Labour has been slammed for pledging to invest £28 billion-a-year in tackling climate change, with critics warning the party’s plans will cause financial misery for millions of Britons.
According to ministers, Labour’s promise to throw money at environmental issues will increase mortgage rates and also make the country more reliant on foreign oil and gas.
The Treasury has reportedly worked out that homeowners may have to fork out up to around £1,000-a-year more due to a rise in interest rates – predicted to be 0.75% – which then has a knock-on effect for mortgages.
And Britain would also have to pay more money for imports as Labour wants to halt new investment in North Sea oil and gas (banning new extraction licences), something the much-maligned protest group Just Stop Oil has been demanding.
The Treasury said: “If interest rates go significantly higher, it could cause financial and market stability risks that lead to a recession.”
The Daily Mail reports that the Treasury also warned the unfunded spending would leave the “Government and Bank of England, pulling in opposite directions’ over inflation”.
Labour first came up with the proposals in 2021, before the cost-of-living crisis reared its ugly head and leading party officials are suggesting that their ideas may now have to be reigned in.
Unions and businesses have criticised Labour leader Sir Keir Starmer for his stance on the North Sea licences, with the former worried that his plan will see many within the industry lose their jobs.
But Starmer will tell the GMB today (June 6): “We will always see the fight for working people as our driving purpose. Labour in government will work with unions.”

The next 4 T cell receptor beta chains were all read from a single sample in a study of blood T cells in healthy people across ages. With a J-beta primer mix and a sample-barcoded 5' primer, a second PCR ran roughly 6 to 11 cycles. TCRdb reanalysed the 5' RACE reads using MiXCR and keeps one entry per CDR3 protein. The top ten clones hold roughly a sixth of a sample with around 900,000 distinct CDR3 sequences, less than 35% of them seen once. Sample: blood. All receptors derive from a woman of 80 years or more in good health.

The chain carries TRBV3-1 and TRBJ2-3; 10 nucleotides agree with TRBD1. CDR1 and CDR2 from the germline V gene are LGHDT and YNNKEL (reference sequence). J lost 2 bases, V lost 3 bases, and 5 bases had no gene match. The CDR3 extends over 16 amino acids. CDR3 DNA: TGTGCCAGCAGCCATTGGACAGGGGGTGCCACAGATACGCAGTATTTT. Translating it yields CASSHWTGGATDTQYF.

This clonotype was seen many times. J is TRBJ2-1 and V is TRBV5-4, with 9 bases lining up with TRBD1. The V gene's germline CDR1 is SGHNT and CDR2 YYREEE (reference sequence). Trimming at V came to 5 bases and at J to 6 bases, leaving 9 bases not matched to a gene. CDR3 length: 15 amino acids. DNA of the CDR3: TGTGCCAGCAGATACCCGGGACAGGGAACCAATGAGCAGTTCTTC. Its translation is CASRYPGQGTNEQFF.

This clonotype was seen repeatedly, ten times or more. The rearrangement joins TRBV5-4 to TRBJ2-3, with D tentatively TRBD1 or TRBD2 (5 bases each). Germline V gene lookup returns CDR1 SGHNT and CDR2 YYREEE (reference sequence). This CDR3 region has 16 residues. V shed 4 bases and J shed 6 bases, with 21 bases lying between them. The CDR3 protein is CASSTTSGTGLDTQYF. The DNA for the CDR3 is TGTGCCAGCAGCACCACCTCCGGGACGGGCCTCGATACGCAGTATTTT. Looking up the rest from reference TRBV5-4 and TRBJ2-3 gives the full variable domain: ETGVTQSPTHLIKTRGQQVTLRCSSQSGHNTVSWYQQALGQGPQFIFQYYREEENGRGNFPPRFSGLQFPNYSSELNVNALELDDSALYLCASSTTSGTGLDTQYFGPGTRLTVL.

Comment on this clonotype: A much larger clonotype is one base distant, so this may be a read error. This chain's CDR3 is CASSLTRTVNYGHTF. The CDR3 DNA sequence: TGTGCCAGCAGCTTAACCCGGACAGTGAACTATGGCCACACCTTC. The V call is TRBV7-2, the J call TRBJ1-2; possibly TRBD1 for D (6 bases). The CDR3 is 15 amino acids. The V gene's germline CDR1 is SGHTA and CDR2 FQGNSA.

David Whitehouse, the CEO of Offshore Energies UK, told BBC Radio 4’s Today programme: “In the UK today, 75 per cent of the energy – what drives our cars, our boilers, our energy – is from oil and gas.
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“We domestically produce about 50% of that. If we choose now to eliminate further investment that means that 80% will have to be imported by the end of the decade.
“That has real-world implications for our energy sector. It means choosing to import oil and gas from countries that do not share our climate goals, and it means exporting the jobs and skills we need to secure our energy transition.”
Starmer, though, said existing licences meant North Sea oil and gas would continue to be part of the energy mix “for many, many years to come”, but he said there was a “once-in-a-generation opportunity now to seize the jobs of the future”, by embracing green energy.
One Cabinet source described Labour’s ideas as “stark raving bonkers” and explained that by making the UK more reliant on foreign fuel, it will simply only serve to threaten energy security.
Even big Labour supporter, the GMB, waded in, calling the proposals “naive”, with union representative Gary Smith saying: “The energy we are going to need in the future, isn’t guaranteed. We still import too much.”
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